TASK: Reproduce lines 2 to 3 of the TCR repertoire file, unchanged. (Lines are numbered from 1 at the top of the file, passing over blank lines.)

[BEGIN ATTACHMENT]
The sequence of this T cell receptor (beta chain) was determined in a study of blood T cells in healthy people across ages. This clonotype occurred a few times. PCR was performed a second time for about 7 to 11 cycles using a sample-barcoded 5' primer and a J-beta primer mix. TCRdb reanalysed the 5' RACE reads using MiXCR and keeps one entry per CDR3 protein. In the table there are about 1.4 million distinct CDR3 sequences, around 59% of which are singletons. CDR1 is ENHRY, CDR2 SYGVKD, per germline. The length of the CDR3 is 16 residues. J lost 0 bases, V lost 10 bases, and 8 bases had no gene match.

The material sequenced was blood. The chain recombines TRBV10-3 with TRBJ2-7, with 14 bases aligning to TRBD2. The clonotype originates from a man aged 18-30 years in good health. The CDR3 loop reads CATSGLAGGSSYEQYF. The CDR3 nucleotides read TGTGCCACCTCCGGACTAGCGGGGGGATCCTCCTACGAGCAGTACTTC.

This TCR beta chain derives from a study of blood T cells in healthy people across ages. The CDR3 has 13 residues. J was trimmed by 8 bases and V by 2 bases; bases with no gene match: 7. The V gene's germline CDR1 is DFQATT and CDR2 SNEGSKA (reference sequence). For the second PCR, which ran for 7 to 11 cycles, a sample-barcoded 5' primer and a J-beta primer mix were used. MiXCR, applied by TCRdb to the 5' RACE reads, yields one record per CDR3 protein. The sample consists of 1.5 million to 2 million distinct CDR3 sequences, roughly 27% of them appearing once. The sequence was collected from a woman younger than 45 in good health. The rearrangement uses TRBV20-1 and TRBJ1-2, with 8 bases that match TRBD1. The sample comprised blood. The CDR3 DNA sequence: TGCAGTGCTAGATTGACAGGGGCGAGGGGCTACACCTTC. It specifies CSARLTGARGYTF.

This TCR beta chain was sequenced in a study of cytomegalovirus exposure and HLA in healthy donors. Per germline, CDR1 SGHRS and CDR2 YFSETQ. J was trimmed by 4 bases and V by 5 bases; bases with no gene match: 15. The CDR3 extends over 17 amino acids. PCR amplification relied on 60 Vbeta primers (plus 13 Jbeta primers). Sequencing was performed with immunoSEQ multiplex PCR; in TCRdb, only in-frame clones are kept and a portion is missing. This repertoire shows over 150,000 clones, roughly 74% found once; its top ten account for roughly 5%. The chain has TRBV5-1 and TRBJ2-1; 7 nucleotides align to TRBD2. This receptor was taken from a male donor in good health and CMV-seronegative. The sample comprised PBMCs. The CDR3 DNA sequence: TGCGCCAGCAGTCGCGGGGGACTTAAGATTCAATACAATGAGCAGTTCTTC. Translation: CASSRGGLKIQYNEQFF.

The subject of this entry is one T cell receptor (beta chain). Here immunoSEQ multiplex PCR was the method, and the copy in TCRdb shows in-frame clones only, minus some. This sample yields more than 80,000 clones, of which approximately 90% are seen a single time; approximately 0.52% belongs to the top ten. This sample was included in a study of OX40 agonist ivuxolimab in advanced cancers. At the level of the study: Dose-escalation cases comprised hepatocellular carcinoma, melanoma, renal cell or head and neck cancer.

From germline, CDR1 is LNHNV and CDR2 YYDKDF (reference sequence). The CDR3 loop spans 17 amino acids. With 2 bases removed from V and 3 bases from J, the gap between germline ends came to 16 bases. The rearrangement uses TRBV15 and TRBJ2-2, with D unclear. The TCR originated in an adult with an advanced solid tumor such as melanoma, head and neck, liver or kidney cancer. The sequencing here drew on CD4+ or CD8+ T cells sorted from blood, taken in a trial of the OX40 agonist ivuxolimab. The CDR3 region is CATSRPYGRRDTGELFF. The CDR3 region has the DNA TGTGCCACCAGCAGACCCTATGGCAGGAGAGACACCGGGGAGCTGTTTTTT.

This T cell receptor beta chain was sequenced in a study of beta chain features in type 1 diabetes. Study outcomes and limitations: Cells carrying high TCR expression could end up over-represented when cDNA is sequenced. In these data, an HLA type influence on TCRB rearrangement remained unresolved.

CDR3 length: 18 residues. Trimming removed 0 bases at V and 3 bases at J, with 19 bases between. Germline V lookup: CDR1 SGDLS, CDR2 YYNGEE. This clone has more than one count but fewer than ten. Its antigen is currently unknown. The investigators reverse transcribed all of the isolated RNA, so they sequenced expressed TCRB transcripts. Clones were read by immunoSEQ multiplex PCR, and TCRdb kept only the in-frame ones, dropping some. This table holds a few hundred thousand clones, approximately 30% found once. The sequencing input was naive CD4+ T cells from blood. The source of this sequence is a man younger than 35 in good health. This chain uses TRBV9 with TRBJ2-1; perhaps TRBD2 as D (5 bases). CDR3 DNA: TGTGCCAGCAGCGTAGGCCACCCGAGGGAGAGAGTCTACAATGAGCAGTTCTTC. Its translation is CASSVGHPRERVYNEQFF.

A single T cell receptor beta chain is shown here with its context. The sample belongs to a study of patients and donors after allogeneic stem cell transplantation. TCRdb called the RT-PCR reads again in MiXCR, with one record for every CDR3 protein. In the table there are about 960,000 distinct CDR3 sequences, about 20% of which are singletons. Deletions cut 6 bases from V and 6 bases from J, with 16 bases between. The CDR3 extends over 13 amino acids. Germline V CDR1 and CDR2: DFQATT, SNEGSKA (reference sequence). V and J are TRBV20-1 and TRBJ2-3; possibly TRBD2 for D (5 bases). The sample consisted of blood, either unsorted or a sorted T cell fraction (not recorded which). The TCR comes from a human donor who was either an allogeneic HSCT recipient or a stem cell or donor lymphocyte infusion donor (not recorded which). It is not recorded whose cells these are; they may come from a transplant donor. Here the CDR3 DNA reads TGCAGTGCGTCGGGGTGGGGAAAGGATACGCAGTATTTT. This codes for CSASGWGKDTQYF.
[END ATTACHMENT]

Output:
The material sequenced was blood. The chain recombines TRBV10-3 with TRBJ2-7, with 14 bases aligning to TRBD2. The clonotype originates from a man aged 18-30 years in good health. The CDR3 loop reads CATSGLAGGSSYEQYF. The CDR3 nucleotides read TGTGCCACCTCCGGACTAGCGGGGGGATCCTCCTACGAGCAGTACTTC.

This TCR beta chain derives from a study of blood T cells in healthy people across ages. The CDR3 has 13 residues. J was trimmed by 8 bases and V by 2 bases; bases with no gene match: 7. The V gene's germline CDR1 is DFQATT and CDR2 SNEGSKA (reference sequence). For the second PCR, which ran for 7 to 11 cycles, a sample-barcoded 5' primer and a J-beta primer mix were used. MiXCR, applied by TCRdb to the 5' RACE reads, yields one record per CDR3 protein. The sample consists of 1.5 million to 2 million distinct CDR3 sequences, roughly 27% of them appearing once. The sequence was collected from a woman younger than 45 in good health. The rearrangement uses TRBV20-1 and TRBJ1-2, with 8 bases that match TRBD1. The sample comprised blood. The CDR3 DNA sequence: TGCAGTGCTAGATTGACAGGGGCGAGGGGCTACACCTTC. It specifies CSARLTGARGYTF.